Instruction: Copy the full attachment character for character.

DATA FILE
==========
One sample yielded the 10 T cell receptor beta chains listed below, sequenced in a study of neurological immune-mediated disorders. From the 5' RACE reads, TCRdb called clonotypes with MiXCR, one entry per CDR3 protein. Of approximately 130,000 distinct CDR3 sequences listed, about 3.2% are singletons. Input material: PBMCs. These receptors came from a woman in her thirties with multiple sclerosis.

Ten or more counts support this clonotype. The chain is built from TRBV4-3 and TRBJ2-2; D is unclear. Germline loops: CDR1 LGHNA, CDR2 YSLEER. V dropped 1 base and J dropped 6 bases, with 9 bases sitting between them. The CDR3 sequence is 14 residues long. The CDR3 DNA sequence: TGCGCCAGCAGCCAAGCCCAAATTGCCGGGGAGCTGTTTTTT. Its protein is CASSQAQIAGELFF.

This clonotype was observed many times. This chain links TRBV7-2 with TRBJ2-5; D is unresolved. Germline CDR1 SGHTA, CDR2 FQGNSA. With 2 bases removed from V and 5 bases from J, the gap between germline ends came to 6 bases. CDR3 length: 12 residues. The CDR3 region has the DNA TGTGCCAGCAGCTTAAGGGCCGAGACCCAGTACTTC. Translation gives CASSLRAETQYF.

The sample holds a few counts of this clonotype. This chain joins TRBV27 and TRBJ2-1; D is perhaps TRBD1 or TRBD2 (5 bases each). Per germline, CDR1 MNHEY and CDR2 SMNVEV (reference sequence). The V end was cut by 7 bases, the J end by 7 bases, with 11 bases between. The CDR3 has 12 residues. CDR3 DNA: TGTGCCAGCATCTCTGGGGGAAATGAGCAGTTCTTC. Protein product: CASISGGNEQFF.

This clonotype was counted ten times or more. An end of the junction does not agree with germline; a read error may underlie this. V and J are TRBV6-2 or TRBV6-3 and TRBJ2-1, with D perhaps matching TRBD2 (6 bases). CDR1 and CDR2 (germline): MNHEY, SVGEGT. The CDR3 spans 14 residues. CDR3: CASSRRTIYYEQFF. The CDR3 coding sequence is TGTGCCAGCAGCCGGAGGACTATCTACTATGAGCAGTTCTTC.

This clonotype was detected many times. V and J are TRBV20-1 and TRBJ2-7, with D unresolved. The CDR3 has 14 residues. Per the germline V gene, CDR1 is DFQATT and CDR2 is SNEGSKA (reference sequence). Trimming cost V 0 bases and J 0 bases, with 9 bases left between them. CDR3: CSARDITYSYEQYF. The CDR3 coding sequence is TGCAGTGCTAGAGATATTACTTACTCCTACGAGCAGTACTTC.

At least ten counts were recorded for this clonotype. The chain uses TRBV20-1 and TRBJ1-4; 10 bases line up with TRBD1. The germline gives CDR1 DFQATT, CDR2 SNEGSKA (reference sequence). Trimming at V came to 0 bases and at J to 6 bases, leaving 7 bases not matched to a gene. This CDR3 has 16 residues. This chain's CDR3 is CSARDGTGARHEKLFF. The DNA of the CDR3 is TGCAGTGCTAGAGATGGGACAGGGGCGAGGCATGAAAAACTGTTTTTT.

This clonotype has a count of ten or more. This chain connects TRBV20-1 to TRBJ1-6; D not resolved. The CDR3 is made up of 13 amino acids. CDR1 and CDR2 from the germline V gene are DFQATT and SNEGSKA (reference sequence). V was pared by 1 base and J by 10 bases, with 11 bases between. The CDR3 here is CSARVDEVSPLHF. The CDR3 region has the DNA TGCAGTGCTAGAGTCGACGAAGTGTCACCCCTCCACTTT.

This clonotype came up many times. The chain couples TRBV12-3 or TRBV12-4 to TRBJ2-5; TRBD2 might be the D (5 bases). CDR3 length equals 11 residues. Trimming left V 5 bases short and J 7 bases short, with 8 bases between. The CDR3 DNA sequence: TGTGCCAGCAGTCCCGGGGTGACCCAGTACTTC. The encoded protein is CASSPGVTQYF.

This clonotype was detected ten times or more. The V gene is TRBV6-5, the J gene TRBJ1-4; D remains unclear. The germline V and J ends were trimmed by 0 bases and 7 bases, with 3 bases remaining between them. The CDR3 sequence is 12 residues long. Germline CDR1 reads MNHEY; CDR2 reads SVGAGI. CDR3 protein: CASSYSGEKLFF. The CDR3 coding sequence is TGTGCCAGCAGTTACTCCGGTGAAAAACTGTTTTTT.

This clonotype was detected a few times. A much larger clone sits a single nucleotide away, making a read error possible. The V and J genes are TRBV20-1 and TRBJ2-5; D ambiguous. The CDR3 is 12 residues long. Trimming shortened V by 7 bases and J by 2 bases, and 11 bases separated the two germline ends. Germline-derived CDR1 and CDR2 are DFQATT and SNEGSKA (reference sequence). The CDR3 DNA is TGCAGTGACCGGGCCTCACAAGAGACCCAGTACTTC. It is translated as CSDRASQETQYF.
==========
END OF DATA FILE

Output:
One sample yielded the 10 T cell receptor beta chains listed below, sequenced in a study of neurological immune-mediated disorders. From the 5' RACE reads, TCRdb called clonotypes with MiXCR, one entry per CDR3 protein. Of approximately 130,000 distinct CDR3 sequences listed, about 3.2% are singletons. Input material: PBMCs. These receptors came from a woman in her thirties with multiple sclerosis.

Ten or more counts support this clonotype. The chain is built from TRBV4-3 and TRBJ2-2; D is unclear. Germline loops: CDR1 LGHNA, CDR2 YSLEER. V dropped 1 base and J dropped 6 bases, with 9 bases sitting between them. The CDR3 sequence is 14 residues long. The CDR3 DNA sequence: TGCGCCAGCAGCCAAGCCCAAATTGCCGGGGAGCTGTTTTTT. Its protein is CASSQAQIAGELFF.

This clonotype was observed many times. This chain links TRBV7-2 with TRBJ2-5; D is unresolved. Germline CDR1 SGHTA, CDR2 FQGNSA. With 2 bases removed from V and 5 bases from J, the gap between germline ends came to 6 bases. CDR3 length: 12 residues. The CDR3 region has the DNA TGTGCCAGCAGCTTAAGGGCCGAGACCCAGTACTTC. Translation gives CASSLRAETQYF.

The sample holds a few counts of this clonotype. This chain joins TRBV27 and TRBJ2-1; D is perhaps TRBD1 or TRBD2 (5 bases each). Per germline, CDR1 MNHEY and CDR2 SMNVEV (reference sequence). The V end was cut by 7 bases, the J end by 7 bases, with 11 bases between. The CDR3 has 12 residues. CDR3 DNA: TGTGCCAGCATCTCTGGGGGAAATGAGCAGTTCTTC. Protein product: CASISGGNEQFF.

This clonotype was counted ten times or more. An end of the junction does not agree with germline; a read error may underlie this. V and J are TRBV6-2 or TRBV6-3 and TRBJ2-1, with D perhaps matching TRBD2 (6 bases). CDR1 and CDR2 (germline): MNHEY, SVGEGT. The CDR3 spans 14 residues. CDR3: CASSRRTIYYEQFF. The CDR3 coding sequence is TGTGCCAGCAGCCGGAGGACTATCTACTATGAGCAGTTCTTC.

This clonotype was detected many times. V and J are TRBV20-1 and TRBJ2-7, with D unresolved. The CDR3 has 14 residues. Per the germline V gene, CDR1 is DFQATT and CDR2 is SNEGSKA (reference sequence). Trimming cost V 0 bases and J 0 bases, with 9 bases left between them. CDR3: CSARDITYSYEQYF. The CDR3 coding sequence is TGCAGTGCTAGAGATATTACTTACTCCTACGAGCAGTACTTC.

At least ten counts were recorded for this clonotype. The chain uses TRBV20-1 and TRBJ1-4; 10 bases line up with TRBD1. The germline gives CDR1 DFQATT, CDR2 SNEGSKA (reference sequence). Trimming at V came to 0 bases and at J to 6 bases, leaving 7 bases not matched to a gene. This CDR3 has 16 residues. This chain's CDR3 is CSARDGTGARHEKLFF. The DNA of the CDR3 is TGCAGTGCTAGAGATGGGACAGGGGCGAGGCATGAAAAACTGTTTTTT.

This clonotype has a count of ten or more. This chain connects TRBV20-1 to TRBJ1-6; D not resolved. The CDR3 is made up of 13 amino acids. CDR1 and CDR2 from the germline V gene are DFQATT and SNEGSKA (reference sequence). V was pared by 1 base and J by 10 bases, with 11 bases between. The CDR3 here is CSARVDEVSPLHF. The CDR3 region has the DNA TGCAGTGCTAGAGTCGACGAAGTGTCACCCCTCCACTTT.

This clonotype came up many times. The chain couples TRBV12-3 or TRBV12-4 to TRBJ2-5; TRBD2 might be the D (5 bases). CDR3 length equals 11 residues. Trimming left V 5 bases short and J 7 bases short, with 8 bases between. The CDR3 DNA sequence: TGTGCCAGCAGTCCCGGGGTGACCCAGTACTTC. The encoded protein is CASSPGVTQYF.

This clonotype was detected ten times or more. The V gene is TRBV6-5, the J gene TRBJ1-4; D remains unclear. The germline V and J ends were trimmed by 0 bases and 7 bases, with 3 bases remaining between them. The CDR3 sequence is 12 residues long. Germline CDR1 reads MNHEY; CDR2 reads SVGAGI. CDR3 protein: CASSYSGEKLFF. The CDR3 coding sequence is TGTGCCAGCAGTTACTCCGGTGAAAAACTGTTTTTT.

This clonotype was detected a few times. A much larger clone sits a single nucleotide away, making a read error possible. The V and J genes are TRBV20-1 and TRBJ2-5; D ambiguous. The CDR3 is 12 residues long. Trimming shortened V by 7 bases and J by 2 bases, and 11 bases separated the two germline ends. Germline-derived CDR1 and CDR2 are DFQATT and SNEGSKA (reference sequence). The CDR3 DNA is TGCAGTGACCGGGCCTCACAAGAGACCCAGTACTTC. It is translated as CSDRASQETQYF.